Furthermore, since 1997[2], Brazil has been preparing to launch its national service of digital identity and has advanced in a schedule of data interoperability.

In 2008, the Superior Electoral Court (Tribunal Superior Eleitoral - TSE, in Portuguese) started registering the voting citizens, now with their biometrical information.

Later, in 2017, the DNI project was approved by federal law - Lei Federal No 13.444/2017 [3] - which created a National Civil Identification - ICN - Identificação Civil Nacional. The tests were performed in 2018 with the TSE team testing digital identification and members of the parliament and federal civil servants who registered in May 2018.

Using the biometric databank of the Electoral Justice as a base, around 100 million Brazilian citizens - from a total population of over 210 million people - had their biometric data captured by TSE up to now. Besides the information regarding voting cards, the Brazilian repository of the digital ID is being launched with data on social security. As stated by TSE, the data of the ICN program could be used by the National Institute of Social Security (INSS - Instituto Nacional de Seguridade Social - to

reduce fraud on the benefits.

According to the agency responsible for the program of National Civil Identification - ICN [4], The Superior Electoral Court - TSE, Brazilian states are currently being evaluated and prepared for the implementation of the national digital identification, expected for November of this year.

The project foresees the inclusion of other documents, such as driver's license, birth and marriage certificates, as well as data of public health registers and, eventually, identification cards - which every Brazilian citizen already owns.

It is expected that the digital identification in Brazil will be totally implemented in 2020.

The International Scenery

The United States of America

According to the report [5] published by The Better Identity Coalition - an organization focused on the development of the best solutions for the verification and authentication of the identity, US$ 16.8 billion were lost in the United States due to fraud of identity in 2017 and in the same year there was an increase of 44.7% in the number of data violations.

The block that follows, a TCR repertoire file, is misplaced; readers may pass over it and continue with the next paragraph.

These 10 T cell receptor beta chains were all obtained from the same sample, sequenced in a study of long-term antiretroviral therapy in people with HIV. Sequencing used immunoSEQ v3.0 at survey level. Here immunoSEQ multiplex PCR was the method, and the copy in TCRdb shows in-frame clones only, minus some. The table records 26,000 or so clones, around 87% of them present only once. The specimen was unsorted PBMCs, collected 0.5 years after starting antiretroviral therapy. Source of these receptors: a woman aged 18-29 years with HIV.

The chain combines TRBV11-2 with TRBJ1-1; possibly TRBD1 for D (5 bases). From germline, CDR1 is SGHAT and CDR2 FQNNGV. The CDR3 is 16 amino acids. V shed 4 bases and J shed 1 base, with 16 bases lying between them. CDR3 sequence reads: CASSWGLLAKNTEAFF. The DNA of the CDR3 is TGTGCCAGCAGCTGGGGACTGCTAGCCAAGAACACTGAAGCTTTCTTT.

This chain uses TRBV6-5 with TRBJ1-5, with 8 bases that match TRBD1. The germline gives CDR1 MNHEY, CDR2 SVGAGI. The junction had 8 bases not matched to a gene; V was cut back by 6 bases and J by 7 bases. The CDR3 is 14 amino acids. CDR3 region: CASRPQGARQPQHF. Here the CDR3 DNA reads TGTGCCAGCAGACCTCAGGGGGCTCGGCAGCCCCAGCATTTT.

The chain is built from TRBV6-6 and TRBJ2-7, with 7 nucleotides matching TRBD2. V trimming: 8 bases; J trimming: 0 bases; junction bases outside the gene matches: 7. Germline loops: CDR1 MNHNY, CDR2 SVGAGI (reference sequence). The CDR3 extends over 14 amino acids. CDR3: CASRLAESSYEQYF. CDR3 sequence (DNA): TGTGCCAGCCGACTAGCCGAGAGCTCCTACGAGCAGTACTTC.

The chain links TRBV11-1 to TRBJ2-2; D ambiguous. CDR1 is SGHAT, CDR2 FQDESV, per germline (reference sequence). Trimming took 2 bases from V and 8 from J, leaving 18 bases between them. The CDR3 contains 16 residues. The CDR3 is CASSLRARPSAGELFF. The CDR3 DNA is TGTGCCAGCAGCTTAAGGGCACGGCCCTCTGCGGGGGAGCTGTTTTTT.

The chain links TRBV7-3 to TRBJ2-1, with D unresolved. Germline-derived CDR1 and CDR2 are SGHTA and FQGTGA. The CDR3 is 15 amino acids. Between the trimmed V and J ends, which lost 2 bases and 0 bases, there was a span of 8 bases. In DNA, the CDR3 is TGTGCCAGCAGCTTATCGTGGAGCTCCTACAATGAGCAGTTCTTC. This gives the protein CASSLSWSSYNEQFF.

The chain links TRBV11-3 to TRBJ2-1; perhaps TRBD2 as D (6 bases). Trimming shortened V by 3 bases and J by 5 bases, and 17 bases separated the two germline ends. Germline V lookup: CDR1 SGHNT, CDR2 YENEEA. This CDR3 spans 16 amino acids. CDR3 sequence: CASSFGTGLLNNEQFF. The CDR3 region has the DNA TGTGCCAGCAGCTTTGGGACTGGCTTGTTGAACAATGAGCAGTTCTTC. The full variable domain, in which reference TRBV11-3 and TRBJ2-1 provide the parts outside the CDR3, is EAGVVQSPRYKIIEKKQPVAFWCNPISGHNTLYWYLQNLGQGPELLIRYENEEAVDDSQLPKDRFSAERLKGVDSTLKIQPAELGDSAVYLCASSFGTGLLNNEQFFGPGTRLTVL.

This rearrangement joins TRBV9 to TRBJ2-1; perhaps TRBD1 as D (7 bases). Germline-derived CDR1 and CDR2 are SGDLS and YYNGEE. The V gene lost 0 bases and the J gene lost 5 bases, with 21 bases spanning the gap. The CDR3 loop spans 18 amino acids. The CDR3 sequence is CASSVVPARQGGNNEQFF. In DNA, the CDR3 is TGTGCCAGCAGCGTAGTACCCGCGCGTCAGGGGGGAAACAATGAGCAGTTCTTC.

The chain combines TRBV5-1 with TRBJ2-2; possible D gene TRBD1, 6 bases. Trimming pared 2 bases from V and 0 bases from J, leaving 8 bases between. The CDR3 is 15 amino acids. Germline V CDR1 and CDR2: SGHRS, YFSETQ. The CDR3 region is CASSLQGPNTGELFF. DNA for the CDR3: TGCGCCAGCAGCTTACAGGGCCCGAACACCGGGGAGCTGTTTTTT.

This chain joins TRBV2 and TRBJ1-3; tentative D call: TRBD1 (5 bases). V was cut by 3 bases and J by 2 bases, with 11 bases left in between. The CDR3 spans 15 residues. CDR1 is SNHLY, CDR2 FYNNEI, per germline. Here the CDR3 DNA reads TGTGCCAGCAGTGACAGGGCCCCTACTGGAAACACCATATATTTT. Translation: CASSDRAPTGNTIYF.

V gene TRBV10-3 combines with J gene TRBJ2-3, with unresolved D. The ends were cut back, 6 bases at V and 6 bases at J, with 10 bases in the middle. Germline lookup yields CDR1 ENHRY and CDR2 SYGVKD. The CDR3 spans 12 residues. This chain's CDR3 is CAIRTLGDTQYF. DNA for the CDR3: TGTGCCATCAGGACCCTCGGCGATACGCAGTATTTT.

Almost 179 million of registers containing personal information have been exposed, which illustrates the inadequacy of the current identity systems.

The report presents a set of recommendations for consensual policies, intersectoral, and agnostic of technology ("Policy Plan") for approaching the current inadequacy and improving the digital identity in the United States.


Estonia has one of the most advanced systems of digital identification in the world.

Much more than an identity document with a legal picture, the mandatory national card also offers digital access to all the electronic secure services of Estonia. 98% of the Estonian has a "cumulative" digital identity, 67% regularly uses ID cards, and 88% frequently uses the Internet [6].

The card chip carries embedded files and, using 2048 bits public-key cryptography, can be used as definite proof of identification in the electronic environment.

Here are some examples of how it is regularly used in Estonia [7].

  • legal travel identification for Estonian citizens who travel inside the EU

  • national healthy security card

  • proof of identification when logging in bank accounts

  • digital signatures

  • i-vote

  • checking medical registries

  • presenting tax declaration, among others. Estonia sees the next natural step in the evolution of the electronic state as a total transfer of essential services for the digital way.

World Economic Forum

The World Economic Forum has an initiative called Shaping the Future of Digital Economy and Society [8] consisting of a global platform of cooperation to establish a sustainable, inclusive, and reliable digital economy.

This global platform of cooperation has the aim of reaching six results on a worldwide level. They are: